A 1997 paper by HAGEMAIER/PETTY, based upon SAE-AS 5371 QQI confirmation, showed that for AISI 4130 steel, 200 A/cm (500 A/inch) is adequate, 120 A/cm (300 A/inch) was too low and 320 A/cm (800 A/inch) saturated the part, leading to excessive background fluorescence.

• Longitudinal magnetism low fill factor formula (NI = 45,000 / L/D) is inadequate.
In the same 1997 paper, HAGEMAIER/PETTY demonstrate that the 45,000 constant is too high, saturating the part and leading to excessive background fluorescence.
Using 25,000 as the constant puts one in the empirically verified range of 3 to 6 mT (milliTesla, or 30 to 60 gauss).

Air Force NDI Manual TO33B-1-1:
"All studies agree "rule-of-thumb" formulas for estimating magnetizing currents, contained in ASTM E 1444, will usually produce field strengths well in excess of what is needed for adequate magnetization with the concurrent risk of producing a background that can hide defect indications. Always use a magnetizing force sufficient to minimize background and maximize the signal to noise ratio of the method."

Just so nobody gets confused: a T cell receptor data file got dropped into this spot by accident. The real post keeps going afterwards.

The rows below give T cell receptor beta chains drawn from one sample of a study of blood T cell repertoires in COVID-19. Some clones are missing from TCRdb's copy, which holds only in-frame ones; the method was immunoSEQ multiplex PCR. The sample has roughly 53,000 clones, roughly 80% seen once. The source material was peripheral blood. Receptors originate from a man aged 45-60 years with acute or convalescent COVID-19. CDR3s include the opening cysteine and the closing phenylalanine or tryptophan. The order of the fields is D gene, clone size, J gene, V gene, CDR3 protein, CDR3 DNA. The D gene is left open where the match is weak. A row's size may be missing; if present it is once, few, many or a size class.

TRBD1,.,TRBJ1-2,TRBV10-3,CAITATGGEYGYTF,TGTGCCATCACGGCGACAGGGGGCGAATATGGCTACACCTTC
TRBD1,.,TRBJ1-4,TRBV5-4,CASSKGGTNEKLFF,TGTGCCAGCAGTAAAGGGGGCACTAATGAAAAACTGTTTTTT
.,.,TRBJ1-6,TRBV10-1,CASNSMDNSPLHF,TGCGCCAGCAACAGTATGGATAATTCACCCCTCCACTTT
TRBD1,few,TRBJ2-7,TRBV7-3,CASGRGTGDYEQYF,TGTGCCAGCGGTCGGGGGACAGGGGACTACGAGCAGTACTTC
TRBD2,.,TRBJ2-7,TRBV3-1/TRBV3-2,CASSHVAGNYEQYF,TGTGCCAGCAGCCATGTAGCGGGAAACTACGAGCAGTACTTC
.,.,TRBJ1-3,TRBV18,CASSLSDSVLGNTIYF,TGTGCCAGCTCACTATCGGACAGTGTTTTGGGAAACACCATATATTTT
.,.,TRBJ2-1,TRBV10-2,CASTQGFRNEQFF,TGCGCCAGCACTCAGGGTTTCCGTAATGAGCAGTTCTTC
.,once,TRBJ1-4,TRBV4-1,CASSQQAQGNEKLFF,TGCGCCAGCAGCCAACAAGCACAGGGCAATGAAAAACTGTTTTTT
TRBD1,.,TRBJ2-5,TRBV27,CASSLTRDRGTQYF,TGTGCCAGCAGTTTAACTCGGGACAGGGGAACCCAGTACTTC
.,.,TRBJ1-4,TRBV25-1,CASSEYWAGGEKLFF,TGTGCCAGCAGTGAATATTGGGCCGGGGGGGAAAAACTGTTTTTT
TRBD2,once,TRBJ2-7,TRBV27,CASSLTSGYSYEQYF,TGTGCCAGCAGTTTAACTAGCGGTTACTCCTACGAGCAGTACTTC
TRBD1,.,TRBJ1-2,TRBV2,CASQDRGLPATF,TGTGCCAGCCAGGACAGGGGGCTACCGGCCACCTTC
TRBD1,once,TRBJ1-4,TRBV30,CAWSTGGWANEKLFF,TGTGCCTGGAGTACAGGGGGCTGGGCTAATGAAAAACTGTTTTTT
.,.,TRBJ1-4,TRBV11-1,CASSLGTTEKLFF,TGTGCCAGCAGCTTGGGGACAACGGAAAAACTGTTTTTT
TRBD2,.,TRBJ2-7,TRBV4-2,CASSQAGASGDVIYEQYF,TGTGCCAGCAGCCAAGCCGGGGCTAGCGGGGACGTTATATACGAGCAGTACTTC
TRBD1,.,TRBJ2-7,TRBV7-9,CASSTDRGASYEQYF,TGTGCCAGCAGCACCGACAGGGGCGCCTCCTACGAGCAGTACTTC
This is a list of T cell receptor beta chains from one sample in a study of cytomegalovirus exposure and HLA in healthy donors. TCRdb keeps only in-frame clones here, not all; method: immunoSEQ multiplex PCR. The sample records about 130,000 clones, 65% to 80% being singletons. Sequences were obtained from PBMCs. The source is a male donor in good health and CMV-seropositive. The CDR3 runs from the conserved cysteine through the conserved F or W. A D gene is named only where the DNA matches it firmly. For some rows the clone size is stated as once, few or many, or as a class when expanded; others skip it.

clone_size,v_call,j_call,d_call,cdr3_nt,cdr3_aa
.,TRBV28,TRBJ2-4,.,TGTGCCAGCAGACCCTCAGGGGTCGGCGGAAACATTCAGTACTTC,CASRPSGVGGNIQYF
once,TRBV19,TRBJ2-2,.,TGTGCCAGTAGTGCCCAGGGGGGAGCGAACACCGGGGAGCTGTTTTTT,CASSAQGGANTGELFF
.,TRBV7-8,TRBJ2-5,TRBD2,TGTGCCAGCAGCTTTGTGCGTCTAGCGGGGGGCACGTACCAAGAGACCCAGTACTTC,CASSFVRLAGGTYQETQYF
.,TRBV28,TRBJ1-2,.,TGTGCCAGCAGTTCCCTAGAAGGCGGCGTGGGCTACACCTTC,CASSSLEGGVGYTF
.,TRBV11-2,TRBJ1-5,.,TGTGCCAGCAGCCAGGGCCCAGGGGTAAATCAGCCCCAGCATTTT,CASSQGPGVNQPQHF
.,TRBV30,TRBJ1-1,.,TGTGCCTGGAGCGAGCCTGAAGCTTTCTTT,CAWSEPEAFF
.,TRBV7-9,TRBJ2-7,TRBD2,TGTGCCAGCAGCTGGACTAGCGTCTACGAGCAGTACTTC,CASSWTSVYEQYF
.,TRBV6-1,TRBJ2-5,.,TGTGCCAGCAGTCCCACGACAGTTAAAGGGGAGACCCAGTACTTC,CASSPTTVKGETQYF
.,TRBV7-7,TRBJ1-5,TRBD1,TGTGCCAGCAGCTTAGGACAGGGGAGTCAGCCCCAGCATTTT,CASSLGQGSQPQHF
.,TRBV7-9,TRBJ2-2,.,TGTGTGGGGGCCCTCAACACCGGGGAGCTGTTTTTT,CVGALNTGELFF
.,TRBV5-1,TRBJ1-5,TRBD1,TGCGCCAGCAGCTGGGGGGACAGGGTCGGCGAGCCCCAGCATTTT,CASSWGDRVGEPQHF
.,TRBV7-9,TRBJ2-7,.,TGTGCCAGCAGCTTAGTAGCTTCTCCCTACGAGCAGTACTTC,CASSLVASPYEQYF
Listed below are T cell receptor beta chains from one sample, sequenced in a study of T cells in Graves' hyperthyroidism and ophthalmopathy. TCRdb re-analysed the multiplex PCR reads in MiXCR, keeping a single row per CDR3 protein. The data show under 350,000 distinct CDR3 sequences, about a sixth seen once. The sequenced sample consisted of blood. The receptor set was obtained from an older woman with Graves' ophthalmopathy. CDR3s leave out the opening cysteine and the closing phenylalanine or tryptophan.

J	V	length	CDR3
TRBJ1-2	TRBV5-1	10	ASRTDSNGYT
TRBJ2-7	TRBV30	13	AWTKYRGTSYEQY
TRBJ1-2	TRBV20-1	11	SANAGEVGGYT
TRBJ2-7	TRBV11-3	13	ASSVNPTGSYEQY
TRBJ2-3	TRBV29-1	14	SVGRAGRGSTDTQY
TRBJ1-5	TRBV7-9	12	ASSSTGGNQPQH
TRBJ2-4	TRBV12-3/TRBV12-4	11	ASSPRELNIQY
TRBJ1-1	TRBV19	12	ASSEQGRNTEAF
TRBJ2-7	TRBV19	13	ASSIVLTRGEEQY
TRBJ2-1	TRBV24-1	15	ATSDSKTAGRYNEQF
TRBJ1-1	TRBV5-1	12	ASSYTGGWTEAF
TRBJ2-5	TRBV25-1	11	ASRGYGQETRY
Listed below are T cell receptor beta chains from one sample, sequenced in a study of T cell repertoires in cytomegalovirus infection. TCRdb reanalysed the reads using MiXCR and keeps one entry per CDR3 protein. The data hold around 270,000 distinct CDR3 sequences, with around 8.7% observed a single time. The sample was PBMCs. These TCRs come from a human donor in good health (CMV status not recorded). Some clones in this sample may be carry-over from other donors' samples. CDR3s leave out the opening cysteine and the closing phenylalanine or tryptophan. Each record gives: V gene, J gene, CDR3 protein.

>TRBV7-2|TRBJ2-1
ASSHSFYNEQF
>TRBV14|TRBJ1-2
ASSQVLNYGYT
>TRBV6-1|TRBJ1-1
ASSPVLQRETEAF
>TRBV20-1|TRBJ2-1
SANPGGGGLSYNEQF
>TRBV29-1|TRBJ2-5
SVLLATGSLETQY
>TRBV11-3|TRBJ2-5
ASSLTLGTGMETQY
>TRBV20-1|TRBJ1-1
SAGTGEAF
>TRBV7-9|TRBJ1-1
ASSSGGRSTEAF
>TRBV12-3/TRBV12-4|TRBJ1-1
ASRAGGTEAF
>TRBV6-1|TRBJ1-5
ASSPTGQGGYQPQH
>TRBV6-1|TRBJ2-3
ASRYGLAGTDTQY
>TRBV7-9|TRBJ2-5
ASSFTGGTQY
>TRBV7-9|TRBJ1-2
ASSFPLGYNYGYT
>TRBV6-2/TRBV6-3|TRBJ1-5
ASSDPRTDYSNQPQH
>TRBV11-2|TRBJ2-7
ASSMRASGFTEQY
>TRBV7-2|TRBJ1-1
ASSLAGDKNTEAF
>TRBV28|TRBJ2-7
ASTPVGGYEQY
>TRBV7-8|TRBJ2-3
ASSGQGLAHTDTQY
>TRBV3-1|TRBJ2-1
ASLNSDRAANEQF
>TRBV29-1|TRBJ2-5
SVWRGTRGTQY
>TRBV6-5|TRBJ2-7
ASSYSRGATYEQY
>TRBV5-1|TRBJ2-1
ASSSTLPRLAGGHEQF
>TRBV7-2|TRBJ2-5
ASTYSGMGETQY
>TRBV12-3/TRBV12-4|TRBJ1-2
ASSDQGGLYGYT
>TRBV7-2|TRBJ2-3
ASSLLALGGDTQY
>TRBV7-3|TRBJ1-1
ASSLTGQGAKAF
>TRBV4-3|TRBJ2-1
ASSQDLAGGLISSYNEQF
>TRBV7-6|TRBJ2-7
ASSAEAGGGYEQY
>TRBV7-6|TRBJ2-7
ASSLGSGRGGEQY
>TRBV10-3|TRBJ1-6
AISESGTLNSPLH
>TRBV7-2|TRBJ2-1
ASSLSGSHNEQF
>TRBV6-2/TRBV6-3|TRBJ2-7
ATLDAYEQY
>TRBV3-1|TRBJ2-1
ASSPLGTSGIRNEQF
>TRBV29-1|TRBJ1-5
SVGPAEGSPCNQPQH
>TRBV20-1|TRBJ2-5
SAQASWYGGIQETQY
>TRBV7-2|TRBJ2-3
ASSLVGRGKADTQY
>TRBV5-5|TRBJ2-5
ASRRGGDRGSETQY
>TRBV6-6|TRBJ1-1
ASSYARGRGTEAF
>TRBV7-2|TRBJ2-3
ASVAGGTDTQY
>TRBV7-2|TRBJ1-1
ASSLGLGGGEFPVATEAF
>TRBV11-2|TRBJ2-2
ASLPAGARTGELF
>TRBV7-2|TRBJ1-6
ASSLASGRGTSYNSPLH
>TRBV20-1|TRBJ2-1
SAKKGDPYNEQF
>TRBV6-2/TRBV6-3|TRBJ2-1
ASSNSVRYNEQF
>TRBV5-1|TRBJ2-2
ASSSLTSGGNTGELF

• There is no formula for the induced current technique.

• Formula confusion:
> Effective diameter of hollow part.

> Low fill factor part.

> Intermediate fill factor part.

> High fill factor part.

• Using formulae is not that easy: not everyone is gifted with math skills.

• One may confirm that using formulae is not that simple by giving the same part to five inspectors: it is likely that the result will be five different techniques.

• Any idea of the amperages on this part? Who can answer within a minute?

Editor’s note: We are rather against using formulae (with the exception of the transverse magnetization by the current flow technique H = I/(π D)) because they are often misused (applicable in some cases only) and therefore  a source of errors. Therefore, many formulae should be prohibited, and, when not possible, their "informative" aspect should be emphasized.